Borrow light from somewhere else

Hallways often have no windows, and a wall with lots of doors. It might be a good idea to buy some new glass doors, or doors with glass panels. This means if your living room gets flooded with light for most of the day, the glass will let some of this through to the hallway.

how to make your hallway appear bigger using light from other rooms

So there’s your guide on how to make your hallway appear bigger. I hope it can help someone transform their space.

Do you have any hints or tips you’d add to the list?

 

Sources:

http://www.idealhome.co.uk/hallway/hallway-ideas/small-hallway-ideas-176110

http://www.homedit.com/easy-ways-make-hallways-look-bigger-brighter/

https://www.houzz.co.uk/ideabooks/70790166/list/10-ideas-for-tackling-a-dark-hallway?irs=US

This post contains an affiliate link, which means I may get a small commission for any purchases you make by clicking through from my post.

How to avoid house renovation disasters

Our house renovation did not always go to plan, so here are some tips on how to avoid house renovation disasters. Hopefully, I can help a few people out, and they can avoid making the same mistakes that we did.

Making a stud wall

We ‘found’ an old doorway that had clearly been boarded up a few years ago. Our house must have originally had a hallway, and this would have been the door that ran from the back of the hall into the kitchen. It had been boarded up with chipboard which couldn’t be plastered over.

This set us back a couple of weeks as Jay had to make a stud wall himself, which he had never done before. It would have been fluke to get it right first time, so it had to come down and be built again. Luckily, Jay had learnt from his mistake and got it perfect the second time, using the right tools

The floor had to be levelled twice

With a house, know that nothing is going to be straight. Literally, none of our walls are straight, and our floors weren’t level enough for the wooden flooring in the kitchen. It also didn’t help that cement had been used to glue the tiles to the floor.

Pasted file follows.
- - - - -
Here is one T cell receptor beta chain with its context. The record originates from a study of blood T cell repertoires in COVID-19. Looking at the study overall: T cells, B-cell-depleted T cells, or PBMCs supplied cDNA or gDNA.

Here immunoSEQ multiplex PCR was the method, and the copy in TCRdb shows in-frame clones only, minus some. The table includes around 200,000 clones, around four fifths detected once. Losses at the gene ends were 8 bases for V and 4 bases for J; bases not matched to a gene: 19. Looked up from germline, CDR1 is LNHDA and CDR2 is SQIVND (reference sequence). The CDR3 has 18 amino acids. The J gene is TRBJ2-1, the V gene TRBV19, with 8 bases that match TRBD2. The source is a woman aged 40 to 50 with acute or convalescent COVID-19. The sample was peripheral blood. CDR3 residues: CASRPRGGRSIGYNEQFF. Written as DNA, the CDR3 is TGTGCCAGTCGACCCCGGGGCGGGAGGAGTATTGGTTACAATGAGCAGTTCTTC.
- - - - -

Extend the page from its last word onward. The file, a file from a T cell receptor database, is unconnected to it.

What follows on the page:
When Jay was lifting them up, a huge metre-wide chunk of concrete came up with the tiles. This had to be filled in with concrete, and then the floor was properly levelled.

But even after one ‘go’ of levelling it wasn’t level, so we had to do it again.

avoid house renovation disasters for mess

Photo by Nolan Issac on Unsplash

Some of the plastering had to be redone

Thanks to our wonky walls, the plastering was done twice to try and level them out. Some walls were fine to be left, but our chimney breast was visibly out of line. It was re-plastered to bring it straight with the other side.

This doesn’t sound like a big job, but it meant we had to wait another week for it to dry before we could emulsion the walls.

Some of our skirting didn’t even touch parts of the wall, because it was so out of line, so we had to fill this in afterwards with caulk.

The radiators went on before the skirting board

This is a logistics problem that no one thought through. It wasn’t too much of a problem. It just meant me and Jay were on our hands and knees with a laser level. We had to get the skirting cut straight and then nailed on correctly.

Top tip to avoid house renovation disasters: try and paint the skirting before it goes on the walls. If you have a workbench, balance the skirting on it and prime and gloss it. It might take a couple of days, but when the skirting is on the wall, it’s difficult to paint it accurately whilst crawling on the floor. I did get some on the freshly-painted walls (ssh, don’t tell Jay).

Always leave a toilet in when renovating the bathroom

Even if you have to plumb it in again at the end of every day, it’s crucial that you leave the toilet in. I had to use my neighbours’ for around 8 weeks. Luckily, we weren’t living there full time, and Jay often used my flower beds instead (thanks).

Photo by Paco S on Unsplash

Keep every single receipt

The amount of money we have probably wasted because we wanted to take something back, that we didn’t use, is probably ridiculous.

Luckily, places such as Wickes have a six-month return policy, so you still have time to find that receipt even four months later.

If you’re lazy, it’s best to stockpile things that need to go back, so you can do it in one trip.